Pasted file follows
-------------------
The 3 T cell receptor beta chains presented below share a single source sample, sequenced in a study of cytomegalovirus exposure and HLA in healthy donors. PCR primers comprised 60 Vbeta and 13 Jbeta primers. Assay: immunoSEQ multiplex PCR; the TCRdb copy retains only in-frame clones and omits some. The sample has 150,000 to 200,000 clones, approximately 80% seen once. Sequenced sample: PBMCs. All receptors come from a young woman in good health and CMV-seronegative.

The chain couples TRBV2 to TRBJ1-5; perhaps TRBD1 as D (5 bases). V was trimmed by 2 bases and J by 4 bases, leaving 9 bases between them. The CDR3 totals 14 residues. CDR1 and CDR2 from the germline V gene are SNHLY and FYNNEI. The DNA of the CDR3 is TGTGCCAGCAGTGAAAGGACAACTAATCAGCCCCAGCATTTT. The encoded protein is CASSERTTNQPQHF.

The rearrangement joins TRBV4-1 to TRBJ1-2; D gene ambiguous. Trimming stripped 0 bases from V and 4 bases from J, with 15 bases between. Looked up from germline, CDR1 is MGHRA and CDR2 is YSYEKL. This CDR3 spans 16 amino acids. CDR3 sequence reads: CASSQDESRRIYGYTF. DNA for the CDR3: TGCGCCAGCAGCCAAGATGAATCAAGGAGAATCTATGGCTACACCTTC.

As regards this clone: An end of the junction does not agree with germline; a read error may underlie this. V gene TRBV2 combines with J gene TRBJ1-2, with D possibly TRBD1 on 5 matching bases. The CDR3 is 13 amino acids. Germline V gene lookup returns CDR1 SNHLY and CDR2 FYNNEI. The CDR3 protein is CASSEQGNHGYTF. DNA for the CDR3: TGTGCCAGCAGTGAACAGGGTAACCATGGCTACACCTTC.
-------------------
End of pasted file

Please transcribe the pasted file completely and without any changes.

The 3 T cell receptor beta chains presented below share a single source sample, sequenced in a study of cytomegalovirus exposure and HLA in healthy donors. PCR primers comprised 60 Vbeta and 13 Jbeta primers. Assay: immunoSEQ multiplex PCR; the TCRdb copy retains only in-frame clones and omits some. The sample has 150,000 to 200,000 clones, approximately 80% seen once. Sequenced sample: PBMCs. All receptors come from a young woman in good health and CMV-seronegative.

The chain couples TRBV2 to TRBJ1-5; perhaps TRBD1 as D (5 bases). V was trimmed by 2 bases and J by 4 bases, leaving 9 bases between them. The CDR3 totals 14 residues. CDR1 and CDR2 from the germline V gene are SNHLY and FYNNEI. The DNA of the CDR3 is TGTGCCAGCAGTGAAAGGACAACTAATCAGCCCCAGCATTTT. The encoded protein is CASSERTTNQPQHF.

The rearrangement joins TRBV4-1 to TRBJ1-2; D gene ambiguous. Trimming stripped 0 bases from V and 4 bases from J, with 15 bases between. Looked up from germline, CDR1 is MGHRA and CDR2 is YSYEKL. This CDR3 spans 16 amino acids. CDR3 sequence reads: CASSQDESRRIYGYTF. DNA for the CDR3: TGCGCCAGCAGCCAAGATGAATCAAGGAGAATCTATGGCTACACCTTC.

As regards this clone: An end of the junction does not agree with germline; a read error may underlie this. V gene TRBV2 combines with J gene TRBJ1-2, with D possibly TRBD1 on 5 matching bases. The CDR3 is 13 amino acids. Germline V gene lookup returns CDR1 SNHLY and CDR2 FYNNEI. The CDR3 protein is CASSEQGNHGYTF. DNA for the CDR3: TGTGCCAGCAGTGAACAGGGTAACCATGGCTACACCTTC.